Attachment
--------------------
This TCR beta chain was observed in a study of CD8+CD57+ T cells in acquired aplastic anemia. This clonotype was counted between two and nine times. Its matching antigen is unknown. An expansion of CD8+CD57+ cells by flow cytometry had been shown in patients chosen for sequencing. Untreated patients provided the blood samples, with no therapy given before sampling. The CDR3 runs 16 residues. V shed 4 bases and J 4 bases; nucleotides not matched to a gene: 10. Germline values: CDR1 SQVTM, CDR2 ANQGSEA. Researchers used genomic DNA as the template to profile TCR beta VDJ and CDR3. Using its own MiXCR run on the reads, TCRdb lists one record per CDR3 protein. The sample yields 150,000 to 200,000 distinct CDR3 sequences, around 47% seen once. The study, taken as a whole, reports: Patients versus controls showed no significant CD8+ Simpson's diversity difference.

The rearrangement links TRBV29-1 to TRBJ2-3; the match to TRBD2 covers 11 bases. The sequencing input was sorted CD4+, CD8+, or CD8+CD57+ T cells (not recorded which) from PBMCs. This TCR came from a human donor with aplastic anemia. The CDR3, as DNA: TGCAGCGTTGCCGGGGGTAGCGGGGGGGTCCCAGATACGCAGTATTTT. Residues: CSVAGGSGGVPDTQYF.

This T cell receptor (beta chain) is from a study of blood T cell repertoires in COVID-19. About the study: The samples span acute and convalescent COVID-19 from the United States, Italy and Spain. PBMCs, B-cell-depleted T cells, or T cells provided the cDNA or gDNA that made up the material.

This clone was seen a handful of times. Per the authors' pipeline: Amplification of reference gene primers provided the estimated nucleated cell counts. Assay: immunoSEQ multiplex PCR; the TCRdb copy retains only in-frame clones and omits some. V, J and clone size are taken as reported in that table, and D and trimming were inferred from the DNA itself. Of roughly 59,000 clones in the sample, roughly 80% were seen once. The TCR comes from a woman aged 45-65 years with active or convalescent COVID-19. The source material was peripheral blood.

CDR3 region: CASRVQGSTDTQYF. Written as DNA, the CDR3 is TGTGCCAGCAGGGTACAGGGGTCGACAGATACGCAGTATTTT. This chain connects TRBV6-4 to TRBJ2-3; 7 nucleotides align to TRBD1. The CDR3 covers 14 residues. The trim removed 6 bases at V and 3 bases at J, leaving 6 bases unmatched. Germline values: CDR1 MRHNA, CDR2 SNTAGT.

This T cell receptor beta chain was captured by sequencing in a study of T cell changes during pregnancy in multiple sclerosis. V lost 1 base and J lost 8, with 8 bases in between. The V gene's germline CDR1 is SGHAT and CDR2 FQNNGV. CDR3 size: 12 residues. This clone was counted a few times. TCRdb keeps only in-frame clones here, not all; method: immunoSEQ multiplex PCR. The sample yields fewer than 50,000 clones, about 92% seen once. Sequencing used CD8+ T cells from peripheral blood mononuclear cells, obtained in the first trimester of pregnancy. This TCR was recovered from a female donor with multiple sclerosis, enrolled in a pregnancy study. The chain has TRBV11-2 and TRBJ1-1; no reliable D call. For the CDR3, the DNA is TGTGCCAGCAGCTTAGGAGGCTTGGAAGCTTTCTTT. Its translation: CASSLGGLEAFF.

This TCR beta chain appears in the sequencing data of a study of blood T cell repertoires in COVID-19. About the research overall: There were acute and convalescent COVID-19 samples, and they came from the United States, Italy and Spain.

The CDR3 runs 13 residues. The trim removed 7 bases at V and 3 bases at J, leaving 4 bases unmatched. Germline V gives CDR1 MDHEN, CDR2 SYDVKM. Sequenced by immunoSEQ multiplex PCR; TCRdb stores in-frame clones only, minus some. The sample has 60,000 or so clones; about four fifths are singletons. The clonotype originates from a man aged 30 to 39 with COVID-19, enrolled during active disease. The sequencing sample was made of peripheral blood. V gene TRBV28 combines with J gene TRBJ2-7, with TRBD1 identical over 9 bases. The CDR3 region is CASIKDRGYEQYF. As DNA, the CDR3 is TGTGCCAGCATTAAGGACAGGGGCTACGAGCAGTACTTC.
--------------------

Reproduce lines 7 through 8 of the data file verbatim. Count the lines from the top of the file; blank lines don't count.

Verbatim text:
This TCR beta chain appears in the sequencing data of a study of blood T cell repertoires in COVID-19. About the research overall: There were acute and convalescent COVID-19 samples, and they came from the United States, Italy and Spain.

The CDR3 runs 13 residues. The trim removed 7 bases at V and 3 bases at J, leaving 4 bases unmatched. Germline V gives CDR1 MDHEN, CDR2 SYDVKM. Sequenced by immunoSEQ multiplex PCR; TCRdb stores in-frame clones only, minus some. The sample has 60,000 or so clones; about four fifths are singletons. The clonotype originates from a man aged 30 to 39 with COVID-19, enrolled during active disease. The sequencing sample was made of peripheral blood. V gene TRBV28 combines with J gene TRBJ2-7, with TRBD1 identical over 9 bases. The CDR3 region is CASIKDRGYEQYF. As DNA, the CDR3 is TGTGCCAGCATTAAGGACAGGGGCTACGAGCAGTACTTC.